The Bristol Type 167 Brabazon was a British large propeller-driven airliner designed by the Bristol Aeroplane Company to fly transatlantic routes between the UK and the United States. The type was named Brabazon after the Brabazon Committee and its chairman, Lord Brabazon of Tara, who had developed the specification to which the airliner was designed.

While Bristol had studied the prospects of developing very large aircraft as bomber aircraft prior to and during the Second World War, it was the release of a report compiled by the Brabazon Committee which had led the company to adapting its larger bomber proposal into a prospective large civil airliner to meet the Type I specification for a very large airliner for the long-distance transatlantic route. Initially designated as the Type 167, the proposed aircraft was furnished with a huge 25 ft (8 m)-diameter fuselage containing full upper and lower decks on which passengers would be seated in luxurious conditions; it was powered by an arrangement of eight Bristol Centaurus radial engines which drove a total of eight paired contra-rotating propellers set on four forward-facing nacelles.

Bristol decided to submit the Type 167 proposal to meet Air Ministry Specification 2/44; following a brief evaluation period, a contract to build a pair of prototypes was awarded to Bristol. At the time of its construction, the Brabazon was one of the largest aircraft ever built, being sized roughly between the much later Airbus A300 and Boeing 767 airliners. Despite its vast size, the Brabazon was designed to carry a total of only 100 passengers, each one being allocated their own spacious area about the size of the entire interior of a small car. On 4 September 1949, the first prototype conducted its maiden flight. In addition to participating in a flight test programme in support to intended production aircraft, the prototype made high-profile public flying displays at the 1950 Farnborough Airshow, Heathrow Airport, and the 1951 Paris Air Show.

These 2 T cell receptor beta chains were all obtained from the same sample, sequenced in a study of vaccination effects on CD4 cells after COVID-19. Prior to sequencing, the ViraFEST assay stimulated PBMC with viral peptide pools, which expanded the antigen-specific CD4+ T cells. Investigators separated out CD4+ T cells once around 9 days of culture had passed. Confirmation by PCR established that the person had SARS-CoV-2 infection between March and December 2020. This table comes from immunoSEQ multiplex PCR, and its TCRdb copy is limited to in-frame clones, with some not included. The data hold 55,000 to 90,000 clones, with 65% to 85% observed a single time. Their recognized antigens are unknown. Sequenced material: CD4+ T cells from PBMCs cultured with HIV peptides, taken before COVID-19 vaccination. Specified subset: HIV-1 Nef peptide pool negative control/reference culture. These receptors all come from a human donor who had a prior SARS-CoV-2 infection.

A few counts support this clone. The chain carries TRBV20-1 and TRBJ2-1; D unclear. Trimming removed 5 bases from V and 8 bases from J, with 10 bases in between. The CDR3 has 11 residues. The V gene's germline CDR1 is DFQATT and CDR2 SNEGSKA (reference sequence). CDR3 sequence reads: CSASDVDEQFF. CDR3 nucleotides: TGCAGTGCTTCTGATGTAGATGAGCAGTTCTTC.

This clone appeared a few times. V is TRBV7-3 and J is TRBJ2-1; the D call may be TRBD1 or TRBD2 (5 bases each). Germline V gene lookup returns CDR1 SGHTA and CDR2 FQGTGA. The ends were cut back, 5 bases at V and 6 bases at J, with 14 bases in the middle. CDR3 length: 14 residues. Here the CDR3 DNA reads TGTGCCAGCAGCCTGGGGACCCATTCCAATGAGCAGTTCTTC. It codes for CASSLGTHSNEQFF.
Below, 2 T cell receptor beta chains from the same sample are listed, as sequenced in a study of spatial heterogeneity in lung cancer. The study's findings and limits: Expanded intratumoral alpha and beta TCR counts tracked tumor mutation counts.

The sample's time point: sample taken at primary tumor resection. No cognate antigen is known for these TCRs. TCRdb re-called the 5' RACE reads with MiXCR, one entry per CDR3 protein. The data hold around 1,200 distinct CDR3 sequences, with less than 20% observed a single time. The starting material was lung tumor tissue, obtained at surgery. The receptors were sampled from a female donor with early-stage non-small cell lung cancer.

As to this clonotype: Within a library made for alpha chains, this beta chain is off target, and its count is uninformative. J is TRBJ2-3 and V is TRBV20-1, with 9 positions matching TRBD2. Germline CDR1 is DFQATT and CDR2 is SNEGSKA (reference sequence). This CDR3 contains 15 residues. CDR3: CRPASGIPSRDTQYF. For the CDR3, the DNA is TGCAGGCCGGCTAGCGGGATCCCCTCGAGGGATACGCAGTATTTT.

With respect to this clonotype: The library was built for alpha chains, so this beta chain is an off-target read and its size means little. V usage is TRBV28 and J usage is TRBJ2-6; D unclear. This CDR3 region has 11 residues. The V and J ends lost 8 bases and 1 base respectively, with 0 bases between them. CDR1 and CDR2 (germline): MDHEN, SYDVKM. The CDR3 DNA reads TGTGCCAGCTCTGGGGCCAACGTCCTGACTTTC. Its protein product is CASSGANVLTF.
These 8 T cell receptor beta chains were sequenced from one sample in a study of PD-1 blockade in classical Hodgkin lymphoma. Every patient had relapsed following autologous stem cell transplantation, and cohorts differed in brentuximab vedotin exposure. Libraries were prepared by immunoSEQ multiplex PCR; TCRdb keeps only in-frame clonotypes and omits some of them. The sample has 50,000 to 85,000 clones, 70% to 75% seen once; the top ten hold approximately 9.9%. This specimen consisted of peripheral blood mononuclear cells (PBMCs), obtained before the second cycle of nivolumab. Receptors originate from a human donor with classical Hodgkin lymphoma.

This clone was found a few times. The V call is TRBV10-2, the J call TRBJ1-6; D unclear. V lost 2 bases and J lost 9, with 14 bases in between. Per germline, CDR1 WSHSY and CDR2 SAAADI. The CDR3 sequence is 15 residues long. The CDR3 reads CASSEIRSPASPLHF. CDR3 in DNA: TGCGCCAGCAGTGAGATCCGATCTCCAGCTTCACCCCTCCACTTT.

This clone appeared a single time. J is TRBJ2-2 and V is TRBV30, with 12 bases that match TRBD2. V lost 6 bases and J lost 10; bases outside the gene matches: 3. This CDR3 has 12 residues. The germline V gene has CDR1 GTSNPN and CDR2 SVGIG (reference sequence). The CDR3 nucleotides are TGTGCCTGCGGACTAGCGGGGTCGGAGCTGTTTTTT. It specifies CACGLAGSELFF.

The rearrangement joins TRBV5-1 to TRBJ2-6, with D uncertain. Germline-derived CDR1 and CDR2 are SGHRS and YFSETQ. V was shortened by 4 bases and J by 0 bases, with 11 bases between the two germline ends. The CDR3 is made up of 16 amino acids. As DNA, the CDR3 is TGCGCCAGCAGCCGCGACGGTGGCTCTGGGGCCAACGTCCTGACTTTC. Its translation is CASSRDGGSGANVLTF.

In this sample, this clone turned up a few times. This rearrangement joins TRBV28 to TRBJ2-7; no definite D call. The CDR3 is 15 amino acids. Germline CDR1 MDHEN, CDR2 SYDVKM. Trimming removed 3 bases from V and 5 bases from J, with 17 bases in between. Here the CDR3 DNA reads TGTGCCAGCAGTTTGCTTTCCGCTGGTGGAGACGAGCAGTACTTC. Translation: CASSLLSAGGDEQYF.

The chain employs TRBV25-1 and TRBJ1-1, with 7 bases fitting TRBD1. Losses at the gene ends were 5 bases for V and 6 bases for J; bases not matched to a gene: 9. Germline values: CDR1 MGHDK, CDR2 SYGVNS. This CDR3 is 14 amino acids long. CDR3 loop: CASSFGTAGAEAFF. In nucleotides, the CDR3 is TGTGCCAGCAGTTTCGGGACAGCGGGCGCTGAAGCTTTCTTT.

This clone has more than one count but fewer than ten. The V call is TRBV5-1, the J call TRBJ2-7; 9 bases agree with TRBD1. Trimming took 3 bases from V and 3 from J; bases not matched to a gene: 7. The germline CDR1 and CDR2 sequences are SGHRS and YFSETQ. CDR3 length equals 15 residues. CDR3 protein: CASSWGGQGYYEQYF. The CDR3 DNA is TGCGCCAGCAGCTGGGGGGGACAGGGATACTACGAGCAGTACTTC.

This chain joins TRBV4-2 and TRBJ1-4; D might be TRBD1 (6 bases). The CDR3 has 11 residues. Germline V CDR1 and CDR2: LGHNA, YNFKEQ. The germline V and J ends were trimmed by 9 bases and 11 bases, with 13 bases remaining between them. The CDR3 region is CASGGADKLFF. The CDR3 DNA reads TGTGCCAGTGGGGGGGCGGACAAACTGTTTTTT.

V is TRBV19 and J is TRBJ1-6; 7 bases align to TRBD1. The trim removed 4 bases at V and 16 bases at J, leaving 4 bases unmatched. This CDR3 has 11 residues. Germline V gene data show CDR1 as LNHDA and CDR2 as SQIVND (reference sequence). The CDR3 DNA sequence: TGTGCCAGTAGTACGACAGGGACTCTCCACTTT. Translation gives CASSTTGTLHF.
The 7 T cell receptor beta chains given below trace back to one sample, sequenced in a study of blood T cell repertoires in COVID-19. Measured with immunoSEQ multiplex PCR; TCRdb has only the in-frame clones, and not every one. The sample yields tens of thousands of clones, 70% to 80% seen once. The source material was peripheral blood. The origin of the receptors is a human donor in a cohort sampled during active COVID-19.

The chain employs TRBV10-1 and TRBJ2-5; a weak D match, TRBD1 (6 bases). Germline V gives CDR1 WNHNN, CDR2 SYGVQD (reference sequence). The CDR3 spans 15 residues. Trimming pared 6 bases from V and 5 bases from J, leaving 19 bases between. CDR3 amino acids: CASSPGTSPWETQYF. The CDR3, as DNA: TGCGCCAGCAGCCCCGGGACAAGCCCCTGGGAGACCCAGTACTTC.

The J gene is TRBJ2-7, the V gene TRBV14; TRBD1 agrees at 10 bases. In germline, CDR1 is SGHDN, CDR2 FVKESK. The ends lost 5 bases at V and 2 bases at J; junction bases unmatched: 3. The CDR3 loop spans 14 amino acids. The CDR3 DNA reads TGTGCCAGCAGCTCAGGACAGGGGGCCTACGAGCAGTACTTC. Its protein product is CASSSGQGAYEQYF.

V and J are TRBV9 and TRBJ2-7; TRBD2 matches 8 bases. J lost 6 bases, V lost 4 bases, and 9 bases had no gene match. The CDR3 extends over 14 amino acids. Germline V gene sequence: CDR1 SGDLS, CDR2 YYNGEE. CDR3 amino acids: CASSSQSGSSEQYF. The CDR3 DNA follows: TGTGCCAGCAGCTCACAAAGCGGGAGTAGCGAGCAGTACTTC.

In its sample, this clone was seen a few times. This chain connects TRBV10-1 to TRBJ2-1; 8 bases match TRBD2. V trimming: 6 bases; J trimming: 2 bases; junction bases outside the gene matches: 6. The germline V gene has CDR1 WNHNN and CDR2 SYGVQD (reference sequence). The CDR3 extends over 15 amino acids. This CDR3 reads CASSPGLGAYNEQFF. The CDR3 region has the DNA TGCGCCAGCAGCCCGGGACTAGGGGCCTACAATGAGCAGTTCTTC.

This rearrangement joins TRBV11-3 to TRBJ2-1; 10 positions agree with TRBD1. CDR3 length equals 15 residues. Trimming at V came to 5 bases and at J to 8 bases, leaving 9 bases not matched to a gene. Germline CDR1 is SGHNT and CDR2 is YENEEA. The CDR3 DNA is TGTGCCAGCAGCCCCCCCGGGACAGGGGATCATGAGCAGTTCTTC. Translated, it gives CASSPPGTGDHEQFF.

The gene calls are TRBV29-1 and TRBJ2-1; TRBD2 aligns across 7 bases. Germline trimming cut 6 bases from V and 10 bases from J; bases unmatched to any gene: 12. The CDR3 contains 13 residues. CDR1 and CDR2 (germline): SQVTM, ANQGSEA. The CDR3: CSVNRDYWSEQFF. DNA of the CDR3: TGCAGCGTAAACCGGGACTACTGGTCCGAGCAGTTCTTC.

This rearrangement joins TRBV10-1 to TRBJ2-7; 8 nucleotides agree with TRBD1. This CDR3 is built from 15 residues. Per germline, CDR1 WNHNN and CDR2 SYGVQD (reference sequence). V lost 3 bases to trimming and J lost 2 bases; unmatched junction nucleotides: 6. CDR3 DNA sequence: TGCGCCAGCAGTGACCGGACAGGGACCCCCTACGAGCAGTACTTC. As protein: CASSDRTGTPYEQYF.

However, the Brabazon was unable to attract any firm commitments for the type due to the high cost per seat mile compared to the alternatives. Being unable to attract any orders, the aircraft was a commercial failure. On 17 July 1953, Duncan Sandys, the Minister of Supply, announced that the Brabazon had been cancelled due to a lack of military or civil orders for the type. In the end, only the single prototype was flown; it was broken up in 1953 for scrap, along with the incomplete turboprop-powered Brabazon I Mk.II.

Source: YouTube; Wikipedia

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